Hope in Union

If your child's well-being were at stake, how long would you fight for them? Would you ever give up? 

Lutreva Byrd has spent years trying to find the best treatment for her 9-year-old son who was diagnosed to be on the autism spectrum at three years old. But, like millions of Americans who struggle to pay for health care, Byrd just couldn't afford the treatment her doctor told her was her son’s best hope.  

“It has been so challenging because you never want your child to be left behind and you want the hope of knowing they have chance at opportunities just like everyone else,” Byrd said. 

As a federal employee in Alabama, her health insurance under the Federal Employees Health Benefits Program does not cover Applied Behavioral Analysis (ABA), the most effective known treatment for Autism Spectrum Disorders.  

There is an ABA treatment center and a school in Byrd's hometown of Huntsville. It's convenient and nearby, yet her family can't pay for the $1,400 in monthly fees. Regular appointments with an ABA specialist, at $300 a visit, are also out of reach.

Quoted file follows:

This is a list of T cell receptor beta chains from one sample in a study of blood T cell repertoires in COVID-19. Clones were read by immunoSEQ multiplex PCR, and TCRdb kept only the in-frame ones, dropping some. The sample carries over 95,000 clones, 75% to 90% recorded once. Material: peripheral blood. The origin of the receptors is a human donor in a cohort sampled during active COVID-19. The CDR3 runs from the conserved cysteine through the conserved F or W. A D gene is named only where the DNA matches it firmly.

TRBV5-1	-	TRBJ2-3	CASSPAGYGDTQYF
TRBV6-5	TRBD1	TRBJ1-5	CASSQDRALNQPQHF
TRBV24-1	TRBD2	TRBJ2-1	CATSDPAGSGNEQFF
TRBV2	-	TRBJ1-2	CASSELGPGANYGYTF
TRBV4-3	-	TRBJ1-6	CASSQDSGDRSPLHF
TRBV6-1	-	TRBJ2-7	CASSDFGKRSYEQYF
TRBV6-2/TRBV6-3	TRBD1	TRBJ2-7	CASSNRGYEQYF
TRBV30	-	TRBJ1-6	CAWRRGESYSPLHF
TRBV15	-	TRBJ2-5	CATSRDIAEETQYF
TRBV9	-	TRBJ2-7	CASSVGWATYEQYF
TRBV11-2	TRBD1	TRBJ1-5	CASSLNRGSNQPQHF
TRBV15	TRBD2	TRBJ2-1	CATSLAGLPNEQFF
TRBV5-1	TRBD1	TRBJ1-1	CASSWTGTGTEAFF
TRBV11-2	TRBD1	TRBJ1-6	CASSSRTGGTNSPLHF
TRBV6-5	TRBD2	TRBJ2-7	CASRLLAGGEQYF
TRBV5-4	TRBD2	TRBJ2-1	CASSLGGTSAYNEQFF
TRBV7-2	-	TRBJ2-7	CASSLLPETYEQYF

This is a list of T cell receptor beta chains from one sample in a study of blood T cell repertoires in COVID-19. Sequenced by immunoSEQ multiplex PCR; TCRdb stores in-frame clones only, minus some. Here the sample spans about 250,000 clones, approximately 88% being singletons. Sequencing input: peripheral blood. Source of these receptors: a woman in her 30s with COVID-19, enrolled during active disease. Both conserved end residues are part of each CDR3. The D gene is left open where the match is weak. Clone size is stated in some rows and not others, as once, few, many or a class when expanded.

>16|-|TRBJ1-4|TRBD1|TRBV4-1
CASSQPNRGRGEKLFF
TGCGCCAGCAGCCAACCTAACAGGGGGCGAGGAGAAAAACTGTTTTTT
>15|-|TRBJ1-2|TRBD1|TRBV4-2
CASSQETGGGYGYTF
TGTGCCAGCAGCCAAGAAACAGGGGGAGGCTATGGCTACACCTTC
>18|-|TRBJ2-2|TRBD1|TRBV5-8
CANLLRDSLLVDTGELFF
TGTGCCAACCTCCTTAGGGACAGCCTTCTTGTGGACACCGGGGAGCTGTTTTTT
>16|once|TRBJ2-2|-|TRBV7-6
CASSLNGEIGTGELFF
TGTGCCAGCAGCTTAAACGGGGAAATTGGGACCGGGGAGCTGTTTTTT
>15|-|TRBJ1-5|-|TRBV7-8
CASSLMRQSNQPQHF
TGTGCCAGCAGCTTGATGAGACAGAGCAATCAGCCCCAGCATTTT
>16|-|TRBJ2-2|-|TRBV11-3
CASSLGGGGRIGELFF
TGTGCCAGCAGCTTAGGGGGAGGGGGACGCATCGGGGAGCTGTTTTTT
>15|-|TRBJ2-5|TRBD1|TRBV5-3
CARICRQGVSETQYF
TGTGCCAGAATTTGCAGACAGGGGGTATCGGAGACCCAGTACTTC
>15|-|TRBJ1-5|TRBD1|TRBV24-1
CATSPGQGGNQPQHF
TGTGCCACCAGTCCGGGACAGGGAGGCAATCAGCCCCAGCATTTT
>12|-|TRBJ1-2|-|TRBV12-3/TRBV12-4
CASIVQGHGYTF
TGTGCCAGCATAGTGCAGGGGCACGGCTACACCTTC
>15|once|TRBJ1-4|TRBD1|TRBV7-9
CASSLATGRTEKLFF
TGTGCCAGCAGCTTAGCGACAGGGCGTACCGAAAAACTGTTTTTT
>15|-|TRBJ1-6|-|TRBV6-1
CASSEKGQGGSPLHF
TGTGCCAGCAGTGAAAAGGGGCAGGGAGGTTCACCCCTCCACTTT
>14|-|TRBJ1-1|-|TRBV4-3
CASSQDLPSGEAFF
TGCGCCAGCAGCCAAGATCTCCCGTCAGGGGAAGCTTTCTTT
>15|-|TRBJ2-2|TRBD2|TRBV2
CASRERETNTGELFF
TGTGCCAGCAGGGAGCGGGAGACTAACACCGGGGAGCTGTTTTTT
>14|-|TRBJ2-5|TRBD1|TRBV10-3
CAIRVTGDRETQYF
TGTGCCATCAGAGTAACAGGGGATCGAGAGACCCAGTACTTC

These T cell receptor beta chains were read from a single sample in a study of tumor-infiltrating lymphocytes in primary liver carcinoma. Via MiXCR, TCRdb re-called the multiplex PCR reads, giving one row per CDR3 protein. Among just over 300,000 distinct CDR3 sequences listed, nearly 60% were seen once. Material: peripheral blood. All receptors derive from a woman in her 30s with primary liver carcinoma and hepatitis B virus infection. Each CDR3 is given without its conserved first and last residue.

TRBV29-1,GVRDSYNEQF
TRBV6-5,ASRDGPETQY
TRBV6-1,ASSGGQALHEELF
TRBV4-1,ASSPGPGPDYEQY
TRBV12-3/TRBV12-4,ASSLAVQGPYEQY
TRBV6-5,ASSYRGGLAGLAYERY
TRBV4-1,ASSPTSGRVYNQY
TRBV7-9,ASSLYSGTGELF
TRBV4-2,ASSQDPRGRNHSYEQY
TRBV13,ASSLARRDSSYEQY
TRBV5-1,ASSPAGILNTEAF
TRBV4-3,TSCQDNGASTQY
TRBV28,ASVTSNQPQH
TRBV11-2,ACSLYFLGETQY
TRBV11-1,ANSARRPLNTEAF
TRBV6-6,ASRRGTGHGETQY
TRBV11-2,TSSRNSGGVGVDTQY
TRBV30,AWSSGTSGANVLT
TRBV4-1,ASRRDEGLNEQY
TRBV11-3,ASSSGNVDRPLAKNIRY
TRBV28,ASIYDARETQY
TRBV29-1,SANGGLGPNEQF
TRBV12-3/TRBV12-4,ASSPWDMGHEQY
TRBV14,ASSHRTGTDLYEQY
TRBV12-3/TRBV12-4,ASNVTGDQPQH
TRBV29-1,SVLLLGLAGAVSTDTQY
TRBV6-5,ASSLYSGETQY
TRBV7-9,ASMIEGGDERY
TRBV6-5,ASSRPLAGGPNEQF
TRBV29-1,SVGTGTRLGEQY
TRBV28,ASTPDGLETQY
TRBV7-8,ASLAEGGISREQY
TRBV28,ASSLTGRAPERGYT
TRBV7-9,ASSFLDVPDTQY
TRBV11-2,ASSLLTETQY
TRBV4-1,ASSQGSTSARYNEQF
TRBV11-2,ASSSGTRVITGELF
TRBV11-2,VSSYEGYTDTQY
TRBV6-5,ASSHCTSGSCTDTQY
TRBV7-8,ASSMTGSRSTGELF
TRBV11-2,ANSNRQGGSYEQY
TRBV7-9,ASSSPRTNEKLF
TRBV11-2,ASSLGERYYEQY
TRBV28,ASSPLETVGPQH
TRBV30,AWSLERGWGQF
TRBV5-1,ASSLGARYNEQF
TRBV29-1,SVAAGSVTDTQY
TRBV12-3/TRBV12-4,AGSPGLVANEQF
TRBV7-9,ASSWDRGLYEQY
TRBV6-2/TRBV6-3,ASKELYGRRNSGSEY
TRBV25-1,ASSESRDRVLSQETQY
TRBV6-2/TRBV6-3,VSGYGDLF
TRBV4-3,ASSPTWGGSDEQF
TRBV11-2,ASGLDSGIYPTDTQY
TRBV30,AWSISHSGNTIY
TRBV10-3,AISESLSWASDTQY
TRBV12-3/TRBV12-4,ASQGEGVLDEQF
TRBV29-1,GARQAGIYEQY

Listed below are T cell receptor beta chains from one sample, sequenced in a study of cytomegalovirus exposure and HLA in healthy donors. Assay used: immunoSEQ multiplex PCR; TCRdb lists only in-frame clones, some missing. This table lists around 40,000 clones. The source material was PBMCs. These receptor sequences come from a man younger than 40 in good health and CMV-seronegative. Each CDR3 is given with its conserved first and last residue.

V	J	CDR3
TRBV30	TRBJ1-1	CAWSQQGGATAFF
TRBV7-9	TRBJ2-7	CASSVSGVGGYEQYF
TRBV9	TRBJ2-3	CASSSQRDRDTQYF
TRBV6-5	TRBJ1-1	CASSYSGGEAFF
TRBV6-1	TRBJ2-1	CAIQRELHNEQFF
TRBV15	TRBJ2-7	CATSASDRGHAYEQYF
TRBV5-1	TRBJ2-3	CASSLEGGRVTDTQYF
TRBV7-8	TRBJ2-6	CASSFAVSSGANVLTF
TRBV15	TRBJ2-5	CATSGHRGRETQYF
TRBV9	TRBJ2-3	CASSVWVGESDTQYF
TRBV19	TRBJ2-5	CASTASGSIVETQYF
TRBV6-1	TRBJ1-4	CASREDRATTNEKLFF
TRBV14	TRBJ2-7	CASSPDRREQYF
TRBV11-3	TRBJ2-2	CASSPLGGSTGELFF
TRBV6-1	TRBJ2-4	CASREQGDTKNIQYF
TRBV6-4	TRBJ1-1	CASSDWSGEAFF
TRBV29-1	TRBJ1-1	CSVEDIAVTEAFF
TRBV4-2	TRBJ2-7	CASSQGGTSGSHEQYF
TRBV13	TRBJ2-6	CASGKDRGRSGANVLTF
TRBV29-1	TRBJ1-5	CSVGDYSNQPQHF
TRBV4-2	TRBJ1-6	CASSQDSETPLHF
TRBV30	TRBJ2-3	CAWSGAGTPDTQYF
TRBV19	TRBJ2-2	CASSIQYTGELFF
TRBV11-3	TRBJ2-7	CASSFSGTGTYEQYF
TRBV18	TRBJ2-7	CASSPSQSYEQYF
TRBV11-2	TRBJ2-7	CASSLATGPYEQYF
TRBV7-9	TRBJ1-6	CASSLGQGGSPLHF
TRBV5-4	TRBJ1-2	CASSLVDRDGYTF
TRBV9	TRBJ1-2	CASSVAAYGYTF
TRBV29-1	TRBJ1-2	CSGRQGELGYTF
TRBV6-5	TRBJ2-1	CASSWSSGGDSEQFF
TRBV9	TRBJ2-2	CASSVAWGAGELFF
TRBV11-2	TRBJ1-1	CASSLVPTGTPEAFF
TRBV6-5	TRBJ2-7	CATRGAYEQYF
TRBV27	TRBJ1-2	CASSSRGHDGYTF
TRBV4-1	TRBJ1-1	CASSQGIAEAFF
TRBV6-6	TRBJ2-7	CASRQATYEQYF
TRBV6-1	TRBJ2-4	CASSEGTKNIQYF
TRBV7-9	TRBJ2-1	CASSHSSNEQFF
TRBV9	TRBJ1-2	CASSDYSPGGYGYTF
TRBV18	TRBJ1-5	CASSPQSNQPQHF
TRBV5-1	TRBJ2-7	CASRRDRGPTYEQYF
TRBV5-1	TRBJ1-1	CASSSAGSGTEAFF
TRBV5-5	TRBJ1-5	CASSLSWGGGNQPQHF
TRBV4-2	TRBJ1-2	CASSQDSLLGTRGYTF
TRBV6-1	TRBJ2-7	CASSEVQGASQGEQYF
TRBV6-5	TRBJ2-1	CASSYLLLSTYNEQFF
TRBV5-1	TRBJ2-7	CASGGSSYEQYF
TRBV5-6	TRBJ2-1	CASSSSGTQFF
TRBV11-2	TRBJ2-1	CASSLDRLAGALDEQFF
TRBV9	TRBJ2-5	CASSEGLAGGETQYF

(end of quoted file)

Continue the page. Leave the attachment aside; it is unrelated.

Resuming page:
But Byrd has never given up – and neither have her union brothers and sisters. AFGE has spent 10 years convincing the Office of Personnel Management to issue a new rule requiring all Federal Employee Health Benefits Plan carriers to provide coverage for ABA. After a decade of dogged action, OPM  finally relented, giving parents like Byrd the ABA coverage their children need starting in 2017.  

Related: A Father's Wish. A Giant Leap for Children with Autism Spectrum Disorders. 

 

“I was overwhelmed with joy, to be honest, because I wanted to start my son in this type of treatment as he is still under the age of 10,” said Byrd, the newly appointed Assistant Vice President of AFGE Local 1858. “I am so excited about what AFGE is doing for all federal employees and I want to be an asset to aid others, as knowledge coupled with unity equates to power.”  

Michael Wilson, an AFGE member from Massachusetts, can relate. As a parent of three children, two of whom are on the autism spectrum, this new coverage comes as a welcome relief.  

“I cannot tell you how many times my wife and I have called ABA treatment centers for our children just to be turned away because we lack the coverage,” said Wilson, a correctional officer at Devens Medical Center, a federal prison.   

As the legislative coordinator for Local 222, Wilson knows the power of persuasion and determined action.  

“This is why I love and support my union,” Wilson said. “There is something to be said with strength in numbers and real solidarity, normal people sticking together fighting the good fight. Well, it pays off. I’m so excited.” 


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